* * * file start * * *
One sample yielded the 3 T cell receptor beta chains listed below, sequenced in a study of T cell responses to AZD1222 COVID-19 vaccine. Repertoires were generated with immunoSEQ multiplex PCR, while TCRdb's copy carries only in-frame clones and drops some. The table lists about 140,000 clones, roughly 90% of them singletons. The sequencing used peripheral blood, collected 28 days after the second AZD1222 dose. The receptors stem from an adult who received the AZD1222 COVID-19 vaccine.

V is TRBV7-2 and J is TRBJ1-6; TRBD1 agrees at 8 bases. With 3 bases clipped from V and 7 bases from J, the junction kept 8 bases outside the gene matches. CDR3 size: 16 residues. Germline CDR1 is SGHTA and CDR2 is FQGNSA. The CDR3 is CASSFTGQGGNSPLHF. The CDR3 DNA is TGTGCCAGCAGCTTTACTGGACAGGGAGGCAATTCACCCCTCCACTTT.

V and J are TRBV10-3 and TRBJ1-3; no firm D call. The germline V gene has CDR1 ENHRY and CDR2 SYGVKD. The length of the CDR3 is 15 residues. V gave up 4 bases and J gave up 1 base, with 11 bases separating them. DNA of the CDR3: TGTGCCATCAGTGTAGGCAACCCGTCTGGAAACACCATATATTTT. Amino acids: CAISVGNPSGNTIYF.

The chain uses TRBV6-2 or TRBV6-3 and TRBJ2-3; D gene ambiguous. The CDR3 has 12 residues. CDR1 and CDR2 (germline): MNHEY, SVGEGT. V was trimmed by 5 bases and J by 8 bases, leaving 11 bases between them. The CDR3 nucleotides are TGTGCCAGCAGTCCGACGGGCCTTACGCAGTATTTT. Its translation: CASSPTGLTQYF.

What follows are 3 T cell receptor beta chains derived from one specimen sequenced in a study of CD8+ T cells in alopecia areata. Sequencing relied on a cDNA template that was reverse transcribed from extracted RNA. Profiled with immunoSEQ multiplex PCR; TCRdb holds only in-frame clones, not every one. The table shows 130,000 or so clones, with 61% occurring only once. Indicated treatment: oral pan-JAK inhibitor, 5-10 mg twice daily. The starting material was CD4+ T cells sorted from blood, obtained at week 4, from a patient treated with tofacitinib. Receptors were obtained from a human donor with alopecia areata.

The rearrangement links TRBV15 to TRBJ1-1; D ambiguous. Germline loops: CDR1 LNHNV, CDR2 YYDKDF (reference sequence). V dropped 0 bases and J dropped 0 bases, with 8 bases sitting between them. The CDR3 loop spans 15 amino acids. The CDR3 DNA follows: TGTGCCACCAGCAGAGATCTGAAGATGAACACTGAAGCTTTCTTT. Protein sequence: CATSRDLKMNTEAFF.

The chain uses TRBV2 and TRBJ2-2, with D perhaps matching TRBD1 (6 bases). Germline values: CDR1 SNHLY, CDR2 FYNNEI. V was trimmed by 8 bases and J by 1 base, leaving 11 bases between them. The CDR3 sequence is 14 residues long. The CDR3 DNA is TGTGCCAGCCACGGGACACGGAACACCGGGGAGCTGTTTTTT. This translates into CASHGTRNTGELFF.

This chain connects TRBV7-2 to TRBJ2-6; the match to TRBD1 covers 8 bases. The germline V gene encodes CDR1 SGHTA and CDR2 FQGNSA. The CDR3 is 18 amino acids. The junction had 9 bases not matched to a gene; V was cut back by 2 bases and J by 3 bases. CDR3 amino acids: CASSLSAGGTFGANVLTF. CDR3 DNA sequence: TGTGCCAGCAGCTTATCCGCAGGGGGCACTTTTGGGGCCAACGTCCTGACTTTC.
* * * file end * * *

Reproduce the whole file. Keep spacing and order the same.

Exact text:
One sample yielded the 3 T cell receptor beta chains listed below, sequenced in a study of T cell responses to AZD1222 COVID-19 vaccine. Repertoires were generated with immunoSEQ multiplex PCR, while TCRdb's copy carries only in-frame clones and drops some. The table lists about 140,000 clones, roughly 90% of them singletons. The sequencing used peripheral blood, collected 28 days after the second AZD1222 dose. The receptors stem from an adult who received the AZD1222 COVID-19 vaccine.

V is TRBV7-2 and J is TRBJ1-6; TRBD1 agrees at 8 bases. With 3 bases clipped from V and 7 bases from J, the junction kept 8 bases outside the gene matches. CDR3 size: 16 residues. Germline CDR1 is SGHTA and CDR2 is FQGNSA. The CDR3 is CASSFTGQGGNSPLHF. The CDR3 DNA is TGTGCCAGCAGCTTTACTGGACAGGGAGGCAATTCACCCCTCCACTTT.

V and J are TRBV10-3 and TRBJ1-3; no firm D call. The germline V gene has CDR1 ENHRY and CDR2 SYGVKD. The length of the CDR3 is 15 residues. V gave up 4 bases and J gave up 1 base, with 11 bases separating them. DNA of the CDR3: TGTGCCATCAGTGTAGGCAACCCGTCTGGAAACACCATATATTTT. Amino acids: CAISVGNPSGNTIYF.

The chain uses TRBV6-2 or TRBV6-3 and TRBJ2-3; D gene ambiguous. The CDR3 has 12 residues. CDR1 and CDR2 (germline): MNHEY, SVGEGT. V was trimmed by 5 bases and J by 8 bases, leaving 11 bases between them. The CDR3 nucleotides are TGTGCCAGCAGTCCGACGGGCCTTACGCAGTATTTT. Its translation: CASSPTGLTQYF.

What follows are 3 T cell receptor beta chains derived from one specimen sequenced in a study of CD8+ T cells in alopecia areata. Sequencing relied on a cDNA template that was reverse transcribed from extracted RNA. Profiled with immunoSEQ multiplex PCR; TCRdb holds only in-frame clones, not every one. The table shows 130,000 or so clones, with 61% occurring only once. Indicated treatment: oral pan-JAK inhibitor, 5-10 mg twice daily. The starting material was CD4+ T cells sorted from blood, obtained at week 4, from a patient treated with tofacitinib. Receptors were obtained from a human donor with alopecia areata.

The rearrangement links TRBV15 to TRBJ1-1; D ambiguous. Germline loops: CDR1 LNHNV, CDR2 YYDKDF (reference sequence). V dropped 0 bases and J dropped 0 bases, with 8 bases sitting between them. The CDR3 loop spans 15 amino acids. The CDR3 DNA follows: TGTGCCACCAGCAGAGATCTGAAGATGAACACTGAAGCTTTCTTT. Protein sequence: CATSRDLKMNTEAFF.

The chain uses TRBV2 and TRBJ2-2, with D perhaps matching TRBD1 (6 bases). Germline values: CDR1 SNHLY, CDR2 FYNNEI. V was trimmed by 8 bases and J by 1 base, leaving 11 bases between them. The CDR3 sequence is 14 residues long. The CDR3 DNA is TGTGCCAGCCACGGGACACGGAACACCGGGGAGCTGTTTTTT. This translates into CASHGTRNTGELFF.

This chain connects TRBV7-2 to TRBJ2-6; the match to TRBD1 covers 8 bases. The germline V gene encodes CDR1 SGHTA and CDR2 FQGNSA. The CDR3 is 18 amino acids. The junction had 9 bases not matched to a gene; V was cut back by 2 bases and J by 3 bases. CDR3 amino acids: CASSLSAGGTFGANVLTF. CDR3 DNA sequence: TGTGCCAGCAGCTTATCCGCAGGGGGCACTTTTGGGGCCAACGTCCTGACTTTC.